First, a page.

Partnering with British-Lebanese mathematician Michael Atiyah, Singer worked on creating a linkage between the fields of analysis, especially differential equations, and topology. While the consensus of the time was that the two fields could not be combined, Atiyah and Singer applied Atiyah's topological constructs to solve Singer's differential equation problems. This paved way to a field of mathematics called Index theory.[7] The development of the Atiyah-Singer index theorem relied upon the Dirac operator, where Singer rediscovered its importance to mathematics before the formulation of his famous contribution.[10]

In 1975, he worked with mathematician Jim Simons and physicist Yang Chen-Ning to extend the same construct to physics, drawing a linkage between gauge theory and fiber bundle.[7] This theory was a significant unification effort between pure mathematics and theoretical physics.[4][7]

With Richard V. Kadison, he proposed the Kadison–Singer problem in 1959,[10] Inspired by quantum mechanics, it turned out to have reformulations in engineering and computer science. It was finally proved in 2013.[7]

Singer also developed analytic torsion with D.B. Ray and with Henry McKean introduced heat equation formulae to the Atiyah-Singer index theorem.[7] Singer's other notable contributions in mathematics include the Ambrose–Singer holonomy theorem and the McKean–Singer theorem.[11]

Awards and honors[edit]

Singer was a member of the National Academy of Sciences and the American Academy of Arts and Sciences. He was a member of the Norwegian Academy of Science and Letters.[12] In 2012 he became a fellow of the American Mathematical Society.[13]

Among the awards he has received are the Bôcher Memorial Prize (1969) from the American Mathematical Society, the National Medal of Science (1983), the Eugene Wigner Medal (1988), the Steele Prize for Lifetime Achievement (2000) from the American Mathematical Society, the Abel Prize (2004) shared with Michael Atiyah,[14] the 2004 Gauss Lecture and the James Rhyne Killian Faculty Achievement Award from MIT (2005).[15]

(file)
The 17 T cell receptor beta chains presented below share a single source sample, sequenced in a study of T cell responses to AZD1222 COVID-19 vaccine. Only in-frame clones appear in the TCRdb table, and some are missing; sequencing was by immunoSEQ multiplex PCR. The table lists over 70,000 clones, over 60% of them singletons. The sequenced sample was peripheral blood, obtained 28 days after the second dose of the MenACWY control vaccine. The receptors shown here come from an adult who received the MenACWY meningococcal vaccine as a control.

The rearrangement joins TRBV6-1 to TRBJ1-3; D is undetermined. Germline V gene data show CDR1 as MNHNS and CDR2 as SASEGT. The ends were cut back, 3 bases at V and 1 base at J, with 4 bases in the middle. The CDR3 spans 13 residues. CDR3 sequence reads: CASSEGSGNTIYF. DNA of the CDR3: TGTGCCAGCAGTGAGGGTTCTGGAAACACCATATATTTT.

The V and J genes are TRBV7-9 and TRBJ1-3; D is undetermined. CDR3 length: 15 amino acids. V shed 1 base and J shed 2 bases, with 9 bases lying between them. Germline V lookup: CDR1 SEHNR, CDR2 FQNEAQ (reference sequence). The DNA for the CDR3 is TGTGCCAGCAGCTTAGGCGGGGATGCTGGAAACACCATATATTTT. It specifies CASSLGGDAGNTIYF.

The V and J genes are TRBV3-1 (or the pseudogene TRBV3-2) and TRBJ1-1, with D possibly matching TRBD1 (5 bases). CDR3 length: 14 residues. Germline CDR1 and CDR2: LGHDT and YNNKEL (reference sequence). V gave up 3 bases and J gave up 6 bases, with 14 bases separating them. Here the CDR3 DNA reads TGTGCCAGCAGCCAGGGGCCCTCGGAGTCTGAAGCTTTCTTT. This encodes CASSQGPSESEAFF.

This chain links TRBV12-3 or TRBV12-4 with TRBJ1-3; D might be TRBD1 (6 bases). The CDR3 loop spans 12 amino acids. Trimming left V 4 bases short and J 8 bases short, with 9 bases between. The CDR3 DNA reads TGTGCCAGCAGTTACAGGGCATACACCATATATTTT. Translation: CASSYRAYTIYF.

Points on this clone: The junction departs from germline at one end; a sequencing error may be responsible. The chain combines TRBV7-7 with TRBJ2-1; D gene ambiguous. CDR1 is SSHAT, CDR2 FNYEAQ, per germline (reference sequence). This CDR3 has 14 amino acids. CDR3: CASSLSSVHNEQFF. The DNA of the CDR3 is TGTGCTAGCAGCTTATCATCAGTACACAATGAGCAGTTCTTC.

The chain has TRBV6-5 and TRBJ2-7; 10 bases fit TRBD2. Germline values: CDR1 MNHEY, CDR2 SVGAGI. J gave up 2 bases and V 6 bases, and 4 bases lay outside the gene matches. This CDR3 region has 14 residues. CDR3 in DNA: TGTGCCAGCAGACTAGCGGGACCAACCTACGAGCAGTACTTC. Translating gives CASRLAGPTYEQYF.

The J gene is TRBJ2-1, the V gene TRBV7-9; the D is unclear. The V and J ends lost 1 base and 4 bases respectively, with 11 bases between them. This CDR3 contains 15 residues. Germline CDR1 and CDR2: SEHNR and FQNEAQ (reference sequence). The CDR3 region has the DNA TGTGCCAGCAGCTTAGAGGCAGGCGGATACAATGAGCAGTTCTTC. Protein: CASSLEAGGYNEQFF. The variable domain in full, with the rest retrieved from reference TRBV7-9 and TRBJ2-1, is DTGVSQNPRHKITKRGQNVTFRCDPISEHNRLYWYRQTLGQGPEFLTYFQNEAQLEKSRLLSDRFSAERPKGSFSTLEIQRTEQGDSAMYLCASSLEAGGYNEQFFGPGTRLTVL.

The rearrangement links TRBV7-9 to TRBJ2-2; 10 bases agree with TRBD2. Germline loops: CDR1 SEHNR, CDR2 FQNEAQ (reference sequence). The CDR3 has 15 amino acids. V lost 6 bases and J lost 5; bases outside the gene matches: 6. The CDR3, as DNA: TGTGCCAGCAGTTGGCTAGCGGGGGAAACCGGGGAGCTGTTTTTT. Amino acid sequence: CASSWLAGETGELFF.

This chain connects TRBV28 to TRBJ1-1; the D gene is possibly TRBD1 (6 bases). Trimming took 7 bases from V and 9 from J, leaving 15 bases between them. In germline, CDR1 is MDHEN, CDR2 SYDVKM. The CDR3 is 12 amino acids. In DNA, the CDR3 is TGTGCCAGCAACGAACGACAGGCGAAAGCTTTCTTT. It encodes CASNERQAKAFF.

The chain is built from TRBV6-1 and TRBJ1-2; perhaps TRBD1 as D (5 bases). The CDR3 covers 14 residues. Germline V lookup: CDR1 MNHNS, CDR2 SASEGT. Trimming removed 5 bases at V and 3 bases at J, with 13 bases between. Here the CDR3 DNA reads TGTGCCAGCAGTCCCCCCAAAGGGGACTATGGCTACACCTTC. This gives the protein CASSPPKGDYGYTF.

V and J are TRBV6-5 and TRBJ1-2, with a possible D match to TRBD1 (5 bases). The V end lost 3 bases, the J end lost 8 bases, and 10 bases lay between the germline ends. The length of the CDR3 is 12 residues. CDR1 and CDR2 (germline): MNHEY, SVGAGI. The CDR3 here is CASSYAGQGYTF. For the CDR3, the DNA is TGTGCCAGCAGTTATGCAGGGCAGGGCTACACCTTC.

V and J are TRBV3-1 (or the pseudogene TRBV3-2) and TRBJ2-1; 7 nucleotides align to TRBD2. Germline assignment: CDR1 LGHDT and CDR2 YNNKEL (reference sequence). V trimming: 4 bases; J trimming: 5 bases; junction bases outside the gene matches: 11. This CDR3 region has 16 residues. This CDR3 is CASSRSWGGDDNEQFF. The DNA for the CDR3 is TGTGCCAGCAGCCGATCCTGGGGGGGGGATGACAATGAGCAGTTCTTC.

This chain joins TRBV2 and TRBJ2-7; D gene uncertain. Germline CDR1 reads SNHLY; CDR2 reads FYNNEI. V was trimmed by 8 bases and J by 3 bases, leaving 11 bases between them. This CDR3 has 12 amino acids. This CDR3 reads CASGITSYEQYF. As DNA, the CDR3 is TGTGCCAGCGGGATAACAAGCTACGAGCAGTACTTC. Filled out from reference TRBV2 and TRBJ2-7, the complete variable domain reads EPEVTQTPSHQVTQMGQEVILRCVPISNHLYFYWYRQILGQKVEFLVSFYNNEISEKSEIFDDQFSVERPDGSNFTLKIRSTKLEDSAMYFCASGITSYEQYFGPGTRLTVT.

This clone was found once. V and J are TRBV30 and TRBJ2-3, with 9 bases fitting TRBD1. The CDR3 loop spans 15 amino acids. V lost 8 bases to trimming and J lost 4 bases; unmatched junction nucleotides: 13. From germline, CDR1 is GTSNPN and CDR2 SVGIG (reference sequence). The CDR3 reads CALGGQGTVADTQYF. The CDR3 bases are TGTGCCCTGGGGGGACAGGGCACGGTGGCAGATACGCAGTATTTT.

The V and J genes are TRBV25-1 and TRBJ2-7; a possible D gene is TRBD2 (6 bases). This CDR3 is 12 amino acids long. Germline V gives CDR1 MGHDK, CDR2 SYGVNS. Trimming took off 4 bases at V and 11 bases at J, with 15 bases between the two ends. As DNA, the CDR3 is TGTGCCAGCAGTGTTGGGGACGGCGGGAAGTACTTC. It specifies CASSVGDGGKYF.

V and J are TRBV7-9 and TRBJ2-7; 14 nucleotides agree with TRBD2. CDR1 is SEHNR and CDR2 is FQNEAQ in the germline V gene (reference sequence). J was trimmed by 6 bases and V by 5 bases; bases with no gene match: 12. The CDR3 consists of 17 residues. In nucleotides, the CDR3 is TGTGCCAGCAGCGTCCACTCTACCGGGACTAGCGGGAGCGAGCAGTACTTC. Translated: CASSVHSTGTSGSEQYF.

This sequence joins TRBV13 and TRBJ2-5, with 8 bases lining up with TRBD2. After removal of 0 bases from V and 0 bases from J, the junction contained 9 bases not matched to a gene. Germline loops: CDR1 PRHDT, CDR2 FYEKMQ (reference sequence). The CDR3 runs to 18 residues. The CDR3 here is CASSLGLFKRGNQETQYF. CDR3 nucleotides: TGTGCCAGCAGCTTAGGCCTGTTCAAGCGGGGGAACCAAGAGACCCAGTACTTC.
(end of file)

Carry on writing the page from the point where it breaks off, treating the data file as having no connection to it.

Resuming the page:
Personal life[edit]

Singer's first marriage was to Sheila Ruff, a play therapist for disabled children; they later divorced. His second marriage was to Rosemarie Singer, and they remained married until his death. He had four children: Natasha, Eliot, Emily, and Annabelle.[7] Singer's brother Sidney was a particle physicist with Los Alamos National Laboratory in New Mexico and predeceased him in 2006.[7]



  1. ^ a b c d e f g "Isadore Singer". Department of Mathematics, MIT. Retrieved February 15, 2021.
  2. ^ a b "Isadore M. Singer | Department of Mathematics at University of California Berkeley". Retrieved April 20, 2018.
  3. ^ a b "Singer biography". Retrieved April 20, 2018.
  4. ^ a b Devlin, Keith (April 2004). "Abel Prize Awarded: The Mathematicians' Nobel". Devlin's Angle. Mathematical Association of America.
  5. ^ MSRI. "Mathematical Sciences Research Institute". Retrieved April 20, 2018.
  6. ^ "Shiing-Shen Chern". Institute for Advanced Study. Retrieved April 20, 2018.
  7. ^ a b c d e f g h i j k l m n Rehmeyer, Julie (February 12, 2021). "Isadore Singer, Who Bridged a Gulf From Math to Physics, Dies at 96". The New York Times. Retrieved February 12, 2021.
  8. ^ Holden, Helge; Piene, Ragni, eds. (2010). "2004: Sir Michael Atiyah and Isadore M. Singer". The Abel Prize : 2003-2007 : the first five years. Berlin: Springer Science+Business Media. p. 110. ISBN 9783642013737.
  9. ^ "Isadore Manuel Singer". MacTutor History of Mathematics Archive. University of St Andrews. Retrieved February 12, 2021 – via
  10. ^ a b Klarreich, Erica (November 24, 2015). "'Outsiders' Crack 50-Year-Old Math Problem". Quanta Magazine. Retrieved February 11, 2021.
  11. ^ Rehmeyer, Julie (February 12, 2021). "Isadore Singer, Who Bridged a Gulf From Math to Physics, Dies at 96". The New York Times. Retrieved February 12, 2021.
  12. ^ "Gruppe 1: Matematiske fag" (in Norwegian). Norwegian Academy of Science and Letters. Archived from the original on November 10, 2013. Retrieved October 7, 2010.
  13. ^ List of Fellows of the American Mathematical Society, retrieved July 20, 2013.
  14. ^ "The Abel Prize". Retrieved February 12, 2021.
  15. ^